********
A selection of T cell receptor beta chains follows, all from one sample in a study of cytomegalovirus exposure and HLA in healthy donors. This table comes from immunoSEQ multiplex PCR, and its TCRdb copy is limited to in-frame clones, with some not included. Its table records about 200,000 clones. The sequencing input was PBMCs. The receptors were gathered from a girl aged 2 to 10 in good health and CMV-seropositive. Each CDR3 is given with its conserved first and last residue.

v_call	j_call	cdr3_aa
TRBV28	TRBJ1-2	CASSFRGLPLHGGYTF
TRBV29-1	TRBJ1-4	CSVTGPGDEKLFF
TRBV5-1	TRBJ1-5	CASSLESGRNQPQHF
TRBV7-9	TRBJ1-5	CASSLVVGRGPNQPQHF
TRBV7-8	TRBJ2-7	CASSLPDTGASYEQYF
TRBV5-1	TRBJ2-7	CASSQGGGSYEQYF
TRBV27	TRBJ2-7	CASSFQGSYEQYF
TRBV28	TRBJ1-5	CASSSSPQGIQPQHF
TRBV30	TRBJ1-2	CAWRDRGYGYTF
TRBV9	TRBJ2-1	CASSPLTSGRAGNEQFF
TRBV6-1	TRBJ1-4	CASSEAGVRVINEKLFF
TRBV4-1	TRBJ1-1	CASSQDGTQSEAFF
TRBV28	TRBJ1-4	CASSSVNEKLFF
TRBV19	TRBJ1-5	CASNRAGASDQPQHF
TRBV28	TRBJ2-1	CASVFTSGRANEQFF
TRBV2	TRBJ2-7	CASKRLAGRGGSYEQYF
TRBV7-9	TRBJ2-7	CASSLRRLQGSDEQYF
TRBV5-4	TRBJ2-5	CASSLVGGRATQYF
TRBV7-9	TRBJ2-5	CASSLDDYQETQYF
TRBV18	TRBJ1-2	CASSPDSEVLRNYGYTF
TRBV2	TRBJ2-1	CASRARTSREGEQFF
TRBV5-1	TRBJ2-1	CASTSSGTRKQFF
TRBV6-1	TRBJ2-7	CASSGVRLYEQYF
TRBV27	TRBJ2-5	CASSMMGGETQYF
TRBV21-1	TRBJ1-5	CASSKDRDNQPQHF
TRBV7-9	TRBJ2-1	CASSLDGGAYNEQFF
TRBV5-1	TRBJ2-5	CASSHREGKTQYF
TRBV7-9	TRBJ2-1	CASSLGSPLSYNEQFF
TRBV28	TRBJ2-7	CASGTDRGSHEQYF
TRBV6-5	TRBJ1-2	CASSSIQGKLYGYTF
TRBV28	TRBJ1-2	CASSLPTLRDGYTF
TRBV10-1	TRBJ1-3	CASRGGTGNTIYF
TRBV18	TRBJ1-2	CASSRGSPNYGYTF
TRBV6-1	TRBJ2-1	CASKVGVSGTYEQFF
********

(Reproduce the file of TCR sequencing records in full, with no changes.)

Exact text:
A selection of T cell receptor beta chains follows, all from one sample in a study of cytomegalovirus exposure and HLA in healthy donors. This table comes from immunoSEQ multiplex PCR, and its TCRdb copy is limited to in-frame clones, with some not included. Its table records about 200,000 clones. The sequencing input was PBMCs. The receptors were gathered from a girl aged 2 to 10 in good health and CMV-seropositive. Each CDR3 is given with its conserved first and last residue.

v_call	j_call	cdr3_aa
TRBV28	TRBJ1-2	CASSFRGLPLHGGYTF
TRBV29-1	TRBJ1-4	CSVTGPGDEKLFF
TRBV5-1	TRBJ1-5	CASSLESGRNQPQHF
TRBV7-9	TRBJ1-5	CASSLVVGRGPNQPQHF
TRBV7-8	TRBJ2-7	CASSLPDTGASYEQYF
TRBV5-1	TRBJ2-7	CASSQGGGSYEQYF
TRBV27	TRBJ2-7	CASSFQGSYEQYF
TRBV28	TRBJ1-5	CASSSSPQGIQPQHF
TRBV30	TRBJ1-2	CAWRDRGYGYTF
TRBV9	TRBJ2-1	CASSPLTSGRAGNEQFF
TRBV6-1	TRBJ1-4	CASSEAGVRVINEKLFF
TRBV4-1	TRBJ1-1	CASSQDGTQSEAFF
TRBV28	TRBJ1-4	CASSSVNEKLFF
TRBV19	TRBJ1-5	CASNRAGASDQPQHF
TRBV28	TRBJ2-1	CASVFTSGRANEQFF
TRBV2	TRBJ2-7	CASKRLAGRGGSYEQYF
TRBV7-9	TRBJ2-7	CASSLRRLQGSDEQYF
TRBV5-4	TRBJ2-5	CASSLVGGRATQYF
TRBV7-9	TRBJ2-5	CASSLDDYQETQYF
TRBV18	TRBJ1-2	CASSPDSEVLRNYGYTF
TRBV2	TRBJ2-1	CASRARTSREGEQFF
TRBV5-1	TRBJ2-1	CASTSSGTRKQFF
TRBV6-1	TRBJ2-7	CASSGVRLYEQYF
TRBV27	TRBJ2-5	CASSMMGGETQYF
TRBV21-1	TRBJ1-5	CASSKDRDNQPQHF
TRBV7-9	TRBJ2-1	CASSLDGGAYNEQFF
TRBV5-1	TRBJ2-5	CASSHREGKTQYF
TRBV7-9	TRBJ2-1	CASSLGSPLSYNEQFF
TRBV28	TRBJ2-7	CASGTDRGSHEQYF
TRBV6-5	TRBJ1-2	CASSSIQGKLYGYTF
TRBV28	TRBJ1-2	CASSLPTLRDGYTF
TRBV10-1	TRBJ1-3	CASRGGTGNTIYF
TRBV18	TRBJ1-2	CASSRGSPNYGYTF
TRBV6-1	TRBJ2-1	CASKVGVSGTYEQFF